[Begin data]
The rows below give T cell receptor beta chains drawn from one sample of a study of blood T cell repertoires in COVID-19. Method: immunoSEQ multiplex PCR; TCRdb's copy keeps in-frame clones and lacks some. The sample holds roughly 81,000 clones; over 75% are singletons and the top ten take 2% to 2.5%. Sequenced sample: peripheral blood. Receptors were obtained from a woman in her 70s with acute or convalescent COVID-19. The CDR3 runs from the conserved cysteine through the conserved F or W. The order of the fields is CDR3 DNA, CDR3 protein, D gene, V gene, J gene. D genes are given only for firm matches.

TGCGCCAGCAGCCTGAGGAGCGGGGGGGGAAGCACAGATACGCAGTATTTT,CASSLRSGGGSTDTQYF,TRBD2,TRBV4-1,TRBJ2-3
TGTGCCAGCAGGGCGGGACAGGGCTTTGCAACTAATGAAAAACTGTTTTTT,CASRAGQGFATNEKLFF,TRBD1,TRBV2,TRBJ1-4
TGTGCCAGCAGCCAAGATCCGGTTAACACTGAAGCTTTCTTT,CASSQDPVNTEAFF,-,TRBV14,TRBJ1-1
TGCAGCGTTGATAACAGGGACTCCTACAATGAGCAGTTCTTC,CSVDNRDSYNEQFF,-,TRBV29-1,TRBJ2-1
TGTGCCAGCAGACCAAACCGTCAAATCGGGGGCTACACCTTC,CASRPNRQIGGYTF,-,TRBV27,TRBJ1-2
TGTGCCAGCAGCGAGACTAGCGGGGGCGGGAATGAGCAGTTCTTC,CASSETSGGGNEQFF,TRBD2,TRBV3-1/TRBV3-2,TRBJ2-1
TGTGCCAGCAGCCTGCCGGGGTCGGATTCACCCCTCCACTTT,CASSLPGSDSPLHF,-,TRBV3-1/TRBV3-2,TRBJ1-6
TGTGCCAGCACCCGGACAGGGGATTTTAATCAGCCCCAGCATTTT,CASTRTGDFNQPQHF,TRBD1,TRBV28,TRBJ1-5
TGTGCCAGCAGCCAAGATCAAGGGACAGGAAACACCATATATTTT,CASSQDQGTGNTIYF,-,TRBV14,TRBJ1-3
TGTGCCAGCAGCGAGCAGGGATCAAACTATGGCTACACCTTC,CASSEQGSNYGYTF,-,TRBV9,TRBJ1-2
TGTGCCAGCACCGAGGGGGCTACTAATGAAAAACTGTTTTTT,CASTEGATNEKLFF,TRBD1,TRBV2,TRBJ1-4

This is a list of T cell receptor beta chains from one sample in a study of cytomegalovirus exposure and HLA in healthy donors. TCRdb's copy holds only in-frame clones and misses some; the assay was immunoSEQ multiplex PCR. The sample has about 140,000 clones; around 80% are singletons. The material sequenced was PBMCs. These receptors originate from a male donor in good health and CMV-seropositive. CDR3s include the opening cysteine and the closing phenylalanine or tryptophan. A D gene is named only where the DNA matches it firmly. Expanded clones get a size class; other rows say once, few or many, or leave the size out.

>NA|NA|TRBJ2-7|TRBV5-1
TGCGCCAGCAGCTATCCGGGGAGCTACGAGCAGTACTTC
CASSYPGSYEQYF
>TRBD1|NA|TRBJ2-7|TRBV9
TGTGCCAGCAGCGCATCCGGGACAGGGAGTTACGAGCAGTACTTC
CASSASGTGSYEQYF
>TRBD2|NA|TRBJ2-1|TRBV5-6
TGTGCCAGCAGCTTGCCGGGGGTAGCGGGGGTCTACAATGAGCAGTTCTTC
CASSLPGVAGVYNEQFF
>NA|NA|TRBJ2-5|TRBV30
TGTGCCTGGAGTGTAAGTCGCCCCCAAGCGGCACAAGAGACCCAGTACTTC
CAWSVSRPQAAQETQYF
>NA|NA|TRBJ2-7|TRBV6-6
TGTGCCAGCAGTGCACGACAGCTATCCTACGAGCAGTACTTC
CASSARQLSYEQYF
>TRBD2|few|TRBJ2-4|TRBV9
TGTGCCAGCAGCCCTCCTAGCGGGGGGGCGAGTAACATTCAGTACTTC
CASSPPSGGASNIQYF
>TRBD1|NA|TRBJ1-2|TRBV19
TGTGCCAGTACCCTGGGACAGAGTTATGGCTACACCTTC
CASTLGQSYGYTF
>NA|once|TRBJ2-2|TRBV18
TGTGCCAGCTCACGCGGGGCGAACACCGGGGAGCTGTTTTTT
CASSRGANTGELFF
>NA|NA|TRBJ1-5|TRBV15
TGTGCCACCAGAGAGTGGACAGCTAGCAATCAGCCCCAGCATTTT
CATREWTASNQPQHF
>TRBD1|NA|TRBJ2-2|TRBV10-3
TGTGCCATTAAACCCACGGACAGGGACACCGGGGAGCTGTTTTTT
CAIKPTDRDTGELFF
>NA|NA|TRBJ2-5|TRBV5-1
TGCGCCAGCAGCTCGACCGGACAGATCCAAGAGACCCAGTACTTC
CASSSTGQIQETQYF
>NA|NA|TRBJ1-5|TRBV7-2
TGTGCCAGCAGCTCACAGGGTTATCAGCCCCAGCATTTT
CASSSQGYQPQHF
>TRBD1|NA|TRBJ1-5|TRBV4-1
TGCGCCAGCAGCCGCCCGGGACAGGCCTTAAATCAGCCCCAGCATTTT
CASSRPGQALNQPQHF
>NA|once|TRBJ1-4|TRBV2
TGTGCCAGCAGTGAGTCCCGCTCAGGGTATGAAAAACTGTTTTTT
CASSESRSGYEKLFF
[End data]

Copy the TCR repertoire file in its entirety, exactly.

The rows below give T cell receptor beta chains drawn from one sample of a study of blood T cell repertoires in COVID-19. Method: immunoSEQ multiplex PCR; TCRdb's copy keeps in-frame clones and lacks some. The sample holds roughly 81,000 clones; over 75% are singletons and the top ten take 2% to 2.5%. Sequenced sample: peripheral blood. Receptors were obtained from a woman in her 70s with acute or convalescent COVID-19. The CDR3 runs from the conserved cysteine through the conserved F or W. The order of the fields is CDR3 DNA, CDR3 protein, D gene, V gene, J gene. D genes are given only for firm matches.

TGCGCCAGCAGCCTGAGGAGCGGGGGGGGAAGCACAGATACGCAGTATTTT,CASSLRSGGGSTDTQYF,TRBD2,TRBV4-1,TRBJ2-3
TGTGCCAGCAGGGCGGGACAGGGCTTTGCAACTAATGAAAAACTGTTTTTT,CASRAGQGFATNEKLFF,TRBD1,TRBV2,TRBJ1-4
TGTGCCAGCAGCCAAGATCCGGTTAACACTGAAGCTTTCTTT,CASSQDPVNTEAFF,-,TRBV14,TRBJ1-1
TGCAGCGTTGATAACAGGGACTCCTACAATGAGCAGTTCTTC,CSVDNRDSYNEQFF,-,TRBV29-1,TRBJ2-1
TGTGCCAGCAGACCAAACCGTCAAATCGGGGGCTACACCTTC,CASRPNRQIGGYTF,-,TRBV27,TRBJ1-2
TGTGCCAGCAGCGAGACTAGCGGGGGCGGGAATGAGCAGTTCTTC,CASSETSGGGNEQFF,TRBD2,TRBV3-1/TRBV3-2,TRBJ2-1
TGTGCCAGCAGCCTGCCGGGGTCGGATTCACCCCTCCACTTT,CASSLPGSDSPLHF,-,TRBV3-1/TRBV3-2,TRBJ1-6
TGTGCCAGCACCCGGACAGGGGATTTTAATCAGCCCCAGCATTTT,CASTRTGDFNQPQHF,TRBD1,TRBV28,TRBJ1-5
TGTGCCAGCAGCCAAGATCAAGGGACAGGAAACACCATATATTTT,CASSQDQGTGNTIYF,-,TRBV14,TRBJ1-3
TGTGCCAGCAGCGAGCAGGGATCAAACTATGGCTACACCTTC,CASSEQGSNYGYTF,-,TRBV9,TRBJ1-2
TGTGCCAGCACCGAGGGGGCTACTAATGAAAAACTGTTTTTT,CASTEGATNEKLFF,TRBD1,TRBV2,TRBJ1-4

This is a list of T cell receptor beta chains from one sample in a study of cytomegalovirus exposure and HLA in healthy donors. TCRdb's copy holds only in-frame clones and misses some; the assay was immunoSEQ multiplex PCR. The sample has about 140,000 clones; around 80% are singletons. The material sequenced was PBMCs. These receptors originate from a male donor in good health and CMV-seropositive. CDR3s include the opening cysteine and the closing phenylalanine or tryptophan. A D gene is named only where the DNA matches it firmly. Expanded clones get a size class; other rows say once, few or many, or leave the size out.

>NA|NA|TRBJ2-7|TRBV5-1
TGCGCCAGCAGCTATCCGGGGAGCTACGAGCAGTACTTC
CASSYPGSYEQYF
>TRBD1|NA|TRBJ2-7|TRBV9
TGTGCCAGCAGCGCATCCGGGACAGGGAGTTACGAGCAGTACTTC
CASSASGTGSYEQYF
>TRBD2|NA|TRBJ2-1|TRBV5-6
TGTGCCAGCAGCTTGCCGGGGGTAGCGGGGGTCTACAATGAGCAGTTCTTC
CASSLPGVAGVYNEQFF
>NA|NA|TRBJ2-5|TRBV30
TGTGCCTGGAGTGTAAGTCGCCCCCAAGCGGCACAAGAGACCCAGTACTTC
CAWSVSRPQAAQETQYF
>NA|NA|TRBJ2-7|TRBV6-6
TGTGCCAGCAGTGCACGACAGCTATCCTACGAGCAGTACTTC
CASSARQLSYEQYF
>TRBD2|few|TRBJ2-4|TRBV9
TGTGCCAGCAGCCCTCCTAGCGGGGGGGCGAGTAACATTCAGTACTTC
CASSPPSGGASNIQYF
>TRBD1|NA|TRBJ1-2|TRBV19
TGTGCCAGTACCCTGGGACAGAGTTATGGCTACACCTTC
CASTLGQSYGYTF
>NA|once|TRBJ2-2|TRBV18
TGTGCCAGCTCACGCGGGGCGAACACCGGGGAGCTGTTTTTT
CASSRGANTGELFF
>NA|NA|TRBJ1-5|TRBV15
TGTGCCACCAGAGAGTGGACAGCTAGCAATCAGCCCCAGCATTTT
CATREWTASNQPQHF
>TRBD1|NA|TRBJ2-2|TRBV10-3
TGTGCCATTAAACCCACGGACAGGGACACCGGGGAGCTGTTTTTT
CAIKPTDRDTGELFF
>NA|NA|TRBJ2-5|TRBV5-1
TGCGCCAGCAGCTCGACCGGACAGATCCAAGAGACCCAGTACTTC
CASSSTGQIQETQYF
>NA|NA|TRBJ1-5|TRBV7-2
TGTGCCAGCAGCTCACAGGGTTATCAGCCCCAGCATTTT
CASSSQGYQPQHF
>TRBD1|NA|TRBJ1-5|TRBV4-1
TGCGCCAGCAGCCGCCCGGGACAGGCCTTAAATCAGCCCCAGCATTTT
CASSRPGQALNQPQHF
>NA|once|TRBJ1-4|TRBV2
TGTGCCAGCAGTGAGTCCCGCTCAGGGTATGAAAAACTGTTTTTT
CASSESRSGYEKLFF